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Grenada Spice Island

Discovering Grenada

Grenada is the southernmost of the Windward Islands, at 12 degrees north. Outside of the most popular hurricane tracks. A good reason for sailors to spend the time from June to November here and a good income for the locals in the offseason of normal tourism. C19 has put fierce gaps in the sailor field, but there are still plenty of ships lined up in the marinas, moorings, at anchor or on the hard here. We are enjoying finally meeting a truly international sailing community again.

For us, this week was time for a few excursions to get to know the island better. Ka and I have been here before, but that was a long time ago. It takes a similar amount of time to drive from north to south as it does in Luxembourg, even though the island is only 15% of the size. It is mountainous, immensely green and forested. For some roads, it’s sensational that Google Maps finds them. 112,000 people live in six districts, all named after saints. No wonder with almost 90% Christians, spread over endless strange churches, including “the martyrs of Uganda” and other experts.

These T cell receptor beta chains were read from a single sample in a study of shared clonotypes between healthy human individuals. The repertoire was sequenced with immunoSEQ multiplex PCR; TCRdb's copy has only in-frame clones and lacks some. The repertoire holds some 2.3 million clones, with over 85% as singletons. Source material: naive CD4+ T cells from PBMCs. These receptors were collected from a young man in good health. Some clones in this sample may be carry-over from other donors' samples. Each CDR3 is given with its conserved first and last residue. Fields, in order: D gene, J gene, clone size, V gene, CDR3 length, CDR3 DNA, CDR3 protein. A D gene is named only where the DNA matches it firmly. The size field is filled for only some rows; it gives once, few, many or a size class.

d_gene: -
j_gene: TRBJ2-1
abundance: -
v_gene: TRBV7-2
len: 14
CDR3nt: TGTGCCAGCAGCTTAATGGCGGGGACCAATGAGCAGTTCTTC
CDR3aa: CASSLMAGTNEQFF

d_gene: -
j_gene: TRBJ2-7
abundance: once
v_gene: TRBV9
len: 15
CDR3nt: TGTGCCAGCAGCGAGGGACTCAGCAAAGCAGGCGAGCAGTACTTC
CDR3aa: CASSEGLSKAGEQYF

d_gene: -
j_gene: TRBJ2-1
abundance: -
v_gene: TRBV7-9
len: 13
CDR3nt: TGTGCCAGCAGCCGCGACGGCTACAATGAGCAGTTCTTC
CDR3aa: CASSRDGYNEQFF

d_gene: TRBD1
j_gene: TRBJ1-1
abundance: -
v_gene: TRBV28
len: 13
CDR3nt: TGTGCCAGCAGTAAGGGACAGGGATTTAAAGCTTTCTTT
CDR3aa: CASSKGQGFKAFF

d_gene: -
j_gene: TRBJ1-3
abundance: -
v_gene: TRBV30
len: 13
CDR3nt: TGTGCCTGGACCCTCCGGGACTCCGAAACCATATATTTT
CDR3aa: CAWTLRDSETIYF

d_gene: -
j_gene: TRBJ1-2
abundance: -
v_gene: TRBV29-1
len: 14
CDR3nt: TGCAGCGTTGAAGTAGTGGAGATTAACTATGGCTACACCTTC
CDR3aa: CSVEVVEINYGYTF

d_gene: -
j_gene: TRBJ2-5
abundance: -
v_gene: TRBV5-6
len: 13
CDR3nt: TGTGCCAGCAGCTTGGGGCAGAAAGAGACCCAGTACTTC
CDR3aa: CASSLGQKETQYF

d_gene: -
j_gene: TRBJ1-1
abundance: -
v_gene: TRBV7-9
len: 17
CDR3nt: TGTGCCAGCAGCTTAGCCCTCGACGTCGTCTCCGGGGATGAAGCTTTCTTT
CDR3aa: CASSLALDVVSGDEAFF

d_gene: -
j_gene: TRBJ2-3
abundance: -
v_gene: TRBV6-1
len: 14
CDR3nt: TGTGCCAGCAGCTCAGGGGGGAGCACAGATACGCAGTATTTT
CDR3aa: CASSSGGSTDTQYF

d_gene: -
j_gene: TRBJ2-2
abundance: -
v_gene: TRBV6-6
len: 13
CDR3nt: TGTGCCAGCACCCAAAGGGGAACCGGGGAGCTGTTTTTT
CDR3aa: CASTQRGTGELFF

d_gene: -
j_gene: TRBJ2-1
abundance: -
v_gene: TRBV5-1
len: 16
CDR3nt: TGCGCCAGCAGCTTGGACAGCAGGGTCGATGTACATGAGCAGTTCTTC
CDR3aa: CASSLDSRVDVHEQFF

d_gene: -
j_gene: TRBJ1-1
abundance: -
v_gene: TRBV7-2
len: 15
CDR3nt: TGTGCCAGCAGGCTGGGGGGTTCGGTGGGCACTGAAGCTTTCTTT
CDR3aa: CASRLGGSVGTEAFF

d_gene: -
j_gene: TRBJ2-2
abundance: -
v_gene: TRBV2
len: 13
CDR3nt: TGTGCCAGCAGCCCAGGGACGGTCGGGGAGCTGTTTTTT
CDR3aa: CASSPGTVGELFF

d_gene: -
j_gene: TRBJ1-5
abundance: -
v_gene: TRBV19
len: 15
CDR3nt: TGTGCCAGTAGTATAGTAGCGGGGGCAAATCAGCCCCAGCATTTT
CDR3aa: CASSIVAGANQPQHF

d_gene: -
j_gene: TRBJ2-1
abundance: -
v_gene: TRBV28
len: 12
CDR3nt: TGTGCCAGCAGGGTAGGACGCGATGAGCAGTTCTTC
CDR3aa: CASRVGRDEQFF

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War and China

In 1974 Grenada became independent, but is still in the Commonwealth. In 1983 the island became famous because the USA declared war and invaded. A real thriller. The whole thing was over quickly and Grenada subsequently on a different track. Today, the Chinese have everything under control. That’s how times change.

Grenada is a famous spice island. And rightly so. Nutmeg is so plentiful here that many pave their paths with the nutmeg shells. For the past two years, the dry season hasn’t come and there is plenty of rain, which makes everything sprout. Chocolate, spices, medicinal herbs – everything that touches the earth grows here.

 

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A few days we drove all over the island. We loved the Belmont Estate plantation. We enjoyed a wonderful tour by Kelly and tasted everything that came within mouth’s reach. All organically and sustainably produced: chocolate and an uncountable amount of fruits and greens. The chocolate is traditionally grown and produced. Simply delicious. Ka was used to kick chocolate beans barefoot, saying it was “women’s business.” The chocolate and nutmeg beans are sorted by hand because that secures jobs. It’s even cheaper than electricity for the old machines, they said. Well, electricity is very expensive in Grenada and there is very little solar and wind to be seen – despite a lot of sunshine and wind.

We made other stops at the “Maar” Grand Etang, at the Crayfish chocolate plantation and then at the ocean view jungle lodge, Mount Edgecombe. An oasis with a few rooms and comatose views. Lying the infinity pool, you can stare right out over the ocean and into the jungle. Super laidback, this property.